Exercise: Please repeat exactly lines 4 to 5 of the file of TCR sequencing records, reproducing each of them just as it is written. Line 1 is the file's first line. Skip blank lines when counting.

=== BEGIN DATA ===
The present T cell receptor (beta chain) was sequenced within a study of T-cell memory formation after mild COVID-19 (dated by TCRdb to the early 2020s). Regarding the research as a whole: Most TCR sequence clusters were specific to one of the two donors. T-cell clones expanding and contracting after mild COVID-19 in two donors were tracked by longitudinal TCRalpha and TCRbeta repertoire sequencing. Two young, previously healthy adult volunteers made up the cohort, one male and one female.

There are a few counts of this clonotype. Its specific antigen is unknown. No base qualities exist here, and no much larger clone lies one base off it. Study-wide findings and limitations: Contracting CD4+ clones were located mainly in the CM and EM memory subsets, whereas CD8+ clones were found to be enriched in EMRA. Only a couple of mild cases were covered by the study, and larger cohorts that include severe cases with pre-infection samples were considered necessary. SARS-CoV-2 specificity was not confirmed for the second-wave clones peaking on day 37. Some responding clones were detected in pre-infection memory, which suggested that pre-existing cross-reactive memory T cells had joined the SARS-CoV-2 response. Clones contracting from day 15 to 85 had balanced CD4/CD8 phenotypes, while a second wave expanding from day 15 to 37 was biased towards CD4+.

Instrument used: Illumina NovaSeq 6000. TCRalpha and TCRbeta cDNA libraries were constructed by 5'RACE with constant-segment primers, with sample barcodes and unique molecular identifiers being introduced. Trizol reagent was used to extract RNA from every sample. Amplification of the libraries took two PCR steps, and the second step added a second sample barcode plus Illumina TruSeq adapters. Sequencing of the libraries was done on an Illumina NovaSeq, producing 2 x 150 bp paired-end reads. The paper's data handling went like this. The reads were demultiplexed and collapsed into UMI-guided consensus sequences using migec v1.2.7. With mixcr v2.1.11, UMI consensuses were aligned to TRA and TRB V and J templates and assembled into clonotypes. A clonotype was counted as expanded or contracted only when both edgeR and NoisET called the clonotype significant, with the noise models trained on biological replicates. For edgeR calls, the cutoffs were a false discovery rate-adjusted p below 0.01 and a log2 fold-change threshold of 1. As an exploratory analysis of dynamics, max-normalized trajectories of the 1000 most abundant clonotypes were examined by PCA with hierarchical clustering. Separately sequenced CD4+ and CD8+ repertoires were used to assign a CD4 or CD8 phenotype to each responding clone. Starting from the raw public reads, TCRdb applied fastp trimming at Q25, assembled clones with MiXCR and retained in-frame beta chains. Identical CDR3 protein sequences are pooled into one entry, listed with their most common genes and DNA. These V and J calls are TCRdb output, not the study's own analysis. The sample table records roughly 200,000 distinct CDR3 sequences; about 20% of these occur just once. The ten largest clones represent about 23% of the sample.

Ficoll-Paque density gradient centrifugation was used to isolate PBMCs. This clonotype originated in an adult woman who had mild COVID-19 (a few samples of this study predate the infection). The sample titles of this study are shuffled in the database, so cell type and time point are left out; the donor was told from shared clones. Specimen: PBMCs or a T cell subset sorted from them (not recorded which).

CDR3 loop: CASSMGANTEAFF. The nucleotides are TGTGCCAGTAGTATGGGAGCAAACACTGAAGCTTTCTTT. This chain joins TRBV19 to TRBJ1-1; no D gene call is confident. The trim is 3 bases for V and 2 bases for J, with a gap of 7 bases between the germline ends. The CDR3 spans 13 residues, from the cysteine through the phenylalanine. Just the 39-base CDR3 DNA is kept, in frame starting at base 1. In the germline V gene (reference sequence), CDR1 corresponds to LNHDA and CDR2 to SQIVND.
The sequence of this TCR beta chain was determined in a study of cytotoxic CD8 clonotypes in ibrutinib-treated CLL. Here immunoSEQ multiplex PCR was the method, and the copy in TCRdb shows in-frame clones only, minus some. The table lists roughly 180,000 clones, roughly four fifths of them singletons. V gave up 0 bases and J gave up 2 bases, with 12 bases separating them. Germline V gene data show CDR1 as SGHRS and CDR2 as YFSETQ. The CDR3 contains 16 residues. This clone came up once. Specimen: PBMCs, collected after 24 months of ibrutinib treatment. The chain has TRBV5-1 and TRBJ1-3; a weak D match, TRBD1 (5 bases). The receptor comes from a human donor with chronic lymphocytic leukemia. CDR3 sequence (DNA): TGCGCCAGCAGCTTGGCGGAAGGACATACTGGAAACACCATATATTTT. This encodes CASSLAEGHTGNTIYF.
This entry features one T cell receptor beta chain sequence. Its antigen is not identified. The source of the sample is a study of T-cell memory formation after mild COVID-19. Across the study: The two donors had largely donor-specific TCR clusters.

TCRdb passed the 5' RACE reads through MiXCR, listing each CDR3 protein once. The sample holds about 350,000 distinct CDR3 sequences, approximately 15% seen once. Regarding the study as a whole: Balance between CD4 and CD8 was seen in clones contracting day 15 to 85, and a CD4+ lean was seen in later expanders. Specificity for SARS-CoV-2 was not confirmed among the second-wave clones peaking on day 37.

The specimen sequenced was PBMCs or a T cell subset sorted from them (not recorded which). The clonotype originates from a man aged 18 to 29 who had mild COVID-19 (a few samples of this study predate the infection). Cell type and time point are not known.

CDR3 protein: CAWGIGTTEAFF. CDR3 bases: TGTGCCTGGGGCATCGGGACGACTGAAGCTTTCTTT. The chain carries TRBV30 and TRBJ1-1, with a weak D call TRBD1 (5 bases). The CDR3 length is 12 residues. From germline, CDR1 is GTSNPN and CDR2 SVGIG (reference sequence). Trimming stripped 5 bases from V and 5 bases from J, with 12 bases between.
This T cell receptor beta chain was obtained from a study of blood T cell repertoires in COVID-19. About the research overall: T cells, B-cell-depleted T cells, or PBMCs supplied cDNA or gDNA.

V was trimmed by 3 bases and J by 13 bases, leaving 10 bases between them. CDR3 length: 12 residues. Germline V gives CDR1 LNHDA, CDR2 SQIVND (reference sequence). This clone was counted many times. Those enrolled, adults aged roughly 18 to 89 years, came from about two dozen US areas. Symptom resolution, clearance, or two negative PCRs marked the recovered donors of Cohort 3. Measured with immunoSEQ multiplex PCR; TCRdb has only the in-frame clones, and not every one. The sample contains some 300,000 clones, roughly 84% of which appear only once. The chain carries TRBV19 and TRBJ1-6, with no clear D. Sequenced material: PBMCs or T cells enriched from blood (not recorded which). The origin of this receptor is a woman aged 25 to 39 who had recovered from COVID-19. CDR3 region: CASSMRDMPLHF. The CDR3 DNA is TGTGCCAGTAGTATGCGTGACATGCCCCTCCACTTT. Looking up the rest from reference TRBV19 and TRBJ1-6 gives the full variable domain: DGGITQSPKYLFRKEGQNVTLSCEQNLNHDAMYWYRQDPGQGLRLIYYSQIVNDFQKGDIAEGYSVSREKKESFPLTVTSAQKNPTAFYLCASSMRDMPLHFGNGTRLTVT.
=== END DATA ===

Ficoll-Paque density gradient centrifugation was used to isolate PBMCs. This clonotype originated in an adult woman who had mild COVID-19 (a few samples of this study predate the infection). The sample titles of this study are shuffled in the database, so cell type and time point are left out; the donor was told from shared clones. Specimen: PBMCs or a T cell subset sorted from them (not recorded which).

CDR3 loop: CASSMGANTEAFF. The nucleotides are TGTGCCAGTAGTATGGGAGCAAACACTGAAGCTTTCTTT. This chain joins TRBV19 to TRBJ1-1; no D gene call is confident. The trim is 3 bases for V and 2 bases for J, with a gap of 7 bases between the germline ends. The CDR3 spans 13 residues, from the cysteine through the phenylalanine. Just the 39-base CDR3 DNA is kept, in frame starting at base 1. In the germline V gene (reference sequence), CDR1 corresponds to LNHDA and CDR2 to SQIVND.